Local model airplane club hosts fly-in


The Southern Indiana Flying Eagles was cleared for takeoff this past weekend when hosting a fly-in event for model remote-controlled airplane enthusiasts.

From Friday to Sunday, people who build and fly model airplanes were able to bring their projects to the club’s field, located near the north/south runway at Freeman Municipal Airport in Seymour.

Typically, the event would be a scale meet, which is a national competition where those flying are attempting to qualify for the Academy of Model Aeronautics’ final competition in Muncie. Participants would be judged based on how accurately and detailed the plane is built and how well it is flown.

The AMA events, however, were canceled because of concerns related to the COVID-19 pandemic, so the Seymour-based group decided to host its own noncompetitive flying event.

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The Flying Eagles, which is a charter member of the Academy of Model Aeronautics, sought to bring together hobbyists from not just around the state but around the country. Participants traveled to Seymour from states like Texas, Louisiana, Kentucky and Alabama. 

Dave Raketin of Brownstown said people travel great distances to events like these because of their dedication to the hobby.

“We were very surprised people were willing to travel that far just for a fun fly. It’s just the love of the hobby. It gets to be a bug,” he said.

For the club’s vice president, Russ Kuhn of Seymour, model planes have always been a part of his life.

“I think I was probably born with it because my dad was into model airplanes back when they would do freeflys, where you just start them up, let them go and chase them,” he said.

He began building and flying in the hobby in the 1970s as radio control technology became more reliable. 

"Before that, RC was kind of a hit or miss thing," he said.

For Raketin, his interest in the hobby began in 1983. During his time building and flying, he has seen technology dramatically change the landscape of the hobby.

Remote-controlled airplanes at these events come in many shapes, sizes and build types.

Some planes are powered by a fuel mixture called glow, some use gasoline like a car and newer planes are purely electric. 

In recent years, innovations like electric planes and almost ready to fly planes, or planes that come out of the box with minimal building required, have made this hobby more accessible for casual flyers.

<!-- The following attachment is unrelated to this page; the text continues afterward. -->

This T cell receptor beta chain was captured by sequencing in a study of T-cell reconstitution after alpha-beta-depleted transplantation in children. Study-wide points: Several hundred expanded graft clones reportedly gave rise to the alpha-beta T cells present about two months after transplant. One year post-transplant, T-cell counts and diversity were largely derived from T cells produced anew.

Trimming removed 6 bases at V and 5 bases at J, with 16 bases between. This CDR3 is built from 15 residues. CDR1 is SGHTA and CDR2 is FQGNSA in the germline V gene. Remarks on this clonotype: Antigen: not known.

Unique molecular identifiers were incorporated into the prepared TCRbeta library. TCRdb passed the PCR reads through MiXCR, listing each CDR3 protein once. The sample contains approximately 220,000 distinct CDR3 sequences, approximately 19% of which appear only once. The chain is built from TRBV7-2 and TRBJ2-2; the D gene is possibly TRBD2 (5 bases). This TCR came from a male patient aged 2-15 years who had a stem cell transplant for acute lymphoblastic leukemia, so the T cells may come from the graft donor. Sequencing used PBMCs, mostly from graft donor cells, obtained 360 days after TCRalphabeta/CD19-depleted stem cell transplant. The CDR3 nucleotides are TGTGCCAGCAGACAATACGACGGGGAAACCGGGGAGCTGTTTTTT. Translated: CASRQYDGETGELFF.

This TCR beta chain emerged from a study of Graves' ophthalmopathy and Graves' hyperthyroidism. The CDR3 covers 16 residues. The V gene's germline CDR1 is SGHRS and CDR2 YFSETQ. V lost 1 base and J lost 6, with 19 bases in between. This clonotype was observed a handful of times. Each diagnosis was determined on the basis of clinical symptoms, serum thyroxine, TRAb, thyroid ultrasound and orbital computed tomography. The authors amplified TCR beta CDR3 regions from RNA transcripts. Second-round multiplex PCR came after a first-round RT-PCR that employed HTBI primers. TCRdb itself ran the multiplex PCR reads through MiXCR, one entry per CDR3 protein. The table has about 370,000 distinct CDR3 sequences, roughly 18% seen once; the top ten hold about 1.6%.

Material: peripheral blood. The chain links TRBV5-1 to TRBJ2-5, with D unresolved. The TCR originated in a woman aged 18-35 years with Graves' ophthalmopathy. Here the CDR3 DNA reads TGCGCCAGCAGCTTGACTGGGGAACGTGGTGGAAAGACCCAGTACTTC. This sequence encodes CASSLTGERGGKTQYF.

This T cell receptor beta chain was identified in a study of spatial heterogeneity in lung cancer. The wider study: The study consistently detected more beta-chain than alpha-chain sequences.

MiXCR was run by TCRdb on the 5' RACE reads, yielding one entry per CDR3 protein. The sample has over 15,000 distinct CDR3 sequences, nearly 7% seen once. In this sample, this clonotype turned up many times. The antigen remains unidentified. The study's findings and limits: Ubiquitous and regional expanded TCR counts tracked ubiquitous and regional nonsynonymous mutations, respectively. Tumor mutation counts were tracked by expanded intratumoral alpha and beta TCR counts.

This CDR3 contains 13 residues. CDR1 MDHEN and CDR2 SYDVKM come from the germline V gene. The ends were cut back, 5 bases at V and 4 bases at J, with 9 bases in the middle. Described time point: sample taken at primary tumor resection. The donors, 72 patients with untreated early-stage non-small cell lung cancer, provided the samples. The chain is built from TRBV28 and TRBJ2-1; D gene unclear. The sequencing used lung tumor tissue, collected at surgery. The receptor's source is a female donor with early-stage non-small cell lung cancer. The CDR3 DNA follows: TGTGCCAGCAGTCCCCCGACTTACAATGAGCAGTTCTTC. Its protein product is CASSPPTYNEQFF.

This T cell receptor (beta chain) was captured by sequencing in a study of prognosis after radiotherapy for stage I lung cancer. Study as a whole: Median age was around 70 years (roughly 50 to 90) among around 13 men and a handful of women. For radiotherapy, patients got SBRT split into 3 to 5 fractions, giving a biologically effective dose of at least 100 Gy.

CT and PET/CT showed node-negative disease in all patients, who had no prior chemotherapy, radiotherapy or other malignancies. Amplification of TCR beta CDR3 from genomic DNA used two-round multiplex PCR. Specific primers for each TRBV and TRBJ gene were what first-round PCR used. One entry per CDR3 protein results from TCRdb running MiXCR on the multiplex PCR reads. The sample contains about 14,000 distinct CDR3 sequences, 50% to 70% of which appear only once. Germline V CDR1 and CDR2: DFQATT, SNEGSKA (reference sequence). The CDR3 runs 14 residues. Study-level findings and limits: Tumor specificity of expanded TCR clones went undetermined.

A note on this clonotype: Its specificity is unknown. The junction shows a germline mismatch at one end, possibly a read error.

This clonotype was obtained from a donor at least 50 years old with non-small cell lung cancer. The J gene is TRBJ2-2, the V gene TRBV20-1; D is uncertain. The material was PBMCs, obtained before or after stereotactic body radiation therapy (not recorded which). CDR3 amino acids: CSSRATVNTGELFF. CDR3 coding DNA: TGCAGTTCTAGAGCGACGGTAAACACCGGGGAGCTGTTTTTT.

“That has advanced the hobby dramatically,” Raketin said.

Some planes are made out of heavier materials like wood; however, in recent years, foam planes have emerged as a commonly flown option because of their inexpensive nature and durability.

"Those things can take one heck of a beating," Raketin said.

While some of the more customized and extravagant builds can cost pilots upwards of $5,000, a foam ARF can be ready to fly with an investment of under $500.

As the hobby grows, so do the Flying Eagles.

For Kuhn, joining a club like the Flying Eagles helped him to further enjoy flying.

“There are a lot of advantages to being in a club," he said. "First of all, you’re in a group with people that have the same interests that you do and they’ll help you out. If you’ve got a problem or you need a bolt or a screw, somebody probably has it out here. There’s also a lot of camaraderie and friendship.”

Raketin said he has met some great people through flying with the club.

“It’s a lot of fun, and the people you meet are just super,” he said. 

Beyond growing the hobby, Kuhn said the club would like to bolster its involvement with local communities. 

For last winter’s Jackson County Cold Night Out Shelter, the club provided donations and food for the homeless. This fall, a local FFA chapter will be working with the club to clear out a new grass runway next to its pavement runway donated to them by Freeman Municipal Airport.

“That’s kind of the goal of the club, community involvement,” Kuhn said.

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